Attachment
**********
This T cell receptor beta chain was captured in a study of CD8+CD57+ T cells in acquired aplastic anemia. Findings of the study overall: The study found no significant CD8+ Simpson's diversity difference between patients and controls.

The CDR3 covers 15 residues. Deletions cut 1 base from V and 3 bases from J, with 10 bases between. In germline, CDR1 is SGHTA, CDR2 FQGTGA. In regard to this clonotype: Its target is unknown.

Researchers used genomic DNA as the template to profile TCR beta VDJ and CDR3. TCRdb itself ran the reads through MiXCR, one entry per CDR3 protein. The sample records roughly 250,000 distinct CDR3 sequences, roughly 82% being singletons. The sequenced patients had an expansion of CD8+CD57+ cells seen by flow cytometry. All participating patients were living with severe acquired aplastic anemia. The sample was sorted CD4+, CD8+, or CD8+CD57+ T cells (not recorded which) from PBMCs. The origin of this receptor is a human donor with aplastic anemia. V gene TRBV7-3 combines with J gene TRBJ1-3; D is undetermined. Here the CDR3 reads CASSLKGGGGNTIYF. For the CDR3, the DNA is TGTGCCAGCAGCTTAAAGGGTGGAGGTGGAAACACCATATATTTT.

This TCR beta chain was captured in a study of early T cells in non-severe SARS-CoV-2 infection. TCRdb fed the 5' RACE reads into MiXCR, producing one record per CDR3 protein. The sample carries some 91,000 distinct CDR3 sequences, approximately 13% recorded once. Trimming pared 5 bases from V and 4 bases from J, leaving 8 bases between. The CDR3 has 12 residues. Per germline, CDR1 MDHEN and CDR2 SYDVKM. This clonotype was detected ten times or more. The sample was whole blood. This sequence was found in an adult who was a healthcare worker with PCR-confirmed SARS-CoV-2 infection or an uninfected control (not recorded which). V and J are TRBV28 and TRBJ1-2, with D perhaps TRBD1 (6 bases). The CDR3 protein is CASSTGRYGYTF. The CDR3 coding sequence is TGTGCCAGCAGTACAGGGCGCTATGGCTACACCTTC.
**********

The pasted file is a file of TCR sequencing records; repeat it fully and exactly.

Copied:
This T cell receptor beta chain was captured in a study of CD8+CD57+ T cells in acquired aplastic anemia. Findings of the study overall: The study found no significant CD8+ Simpson's diversity difference between patients and controls.

The CDR3 covers 15 residues. Deletions cut 1 base from V and 3 bases from J, with 10 bases between. In germline, CDR1 is SGHTA, CDR2 FQGTGA. In regard to this clonotype: Its target is unknown.

Researchers used genomic DNA as the template to profile TCR beta VDJ and CDR3. TCRdb itself ran the reads through MiXCR, one entry per CDR3 protein. The sample records roughly 250,000 distinct CDR3 sequences, roughly 82% being singletons. The sequenced patients had an expansion of CD8+CD57+ cells seen by flow cytometry. All participating patients were living with severe acquired aplastic anemia. The sample was sorted CD4+, CD8+, or CD8+CD57+ T cells (not recorded which) from PBMCs. The origin of this receptor is a human donor with aplastic anemia. V gene TRBV7-3 combines with J gene TRBJ1-3; D is undetermined. Here the CDR3 reads CASSLKGGGGNTIYF. For the CDR3, the DNA is TGTGCCAGCAGCTTAAAGGGTGGAGGTGGAAACACCATATATTTT.

This TCR beta chain was captured in a study of early T cells in non-severe SARS-CoV-2 infection. TCRdb fed the 5' RACE reads into MiXCR, producing one record per CDR3 protein. The sample carries some 91,000 distinct CDR3 sequences, approximately 13% recorded once. Trimming pared 5 bases from V and 4 bases from J, leaving 8 bases between. The CDR3 has 12 residues. Per germline, CDR1 MDHEN and CDR2 SYDVKM. This clonotype was detected ten times or more. The sample was whole blood. This sequence was found in an adult who was a healthcare worker with PCR-confirmed SARS-CoV-2 infection or an uninfected control (not recorded which). V and J are TRBV28 and TRBJ1-2, with D perhaps TRBD1 (6 bases). The CDR3 protein is CASSTGRYGYTF. The CDR3 coding sequence is TGTGCCAGCAGTACAGGGCGCTATGGCTACACCTTC.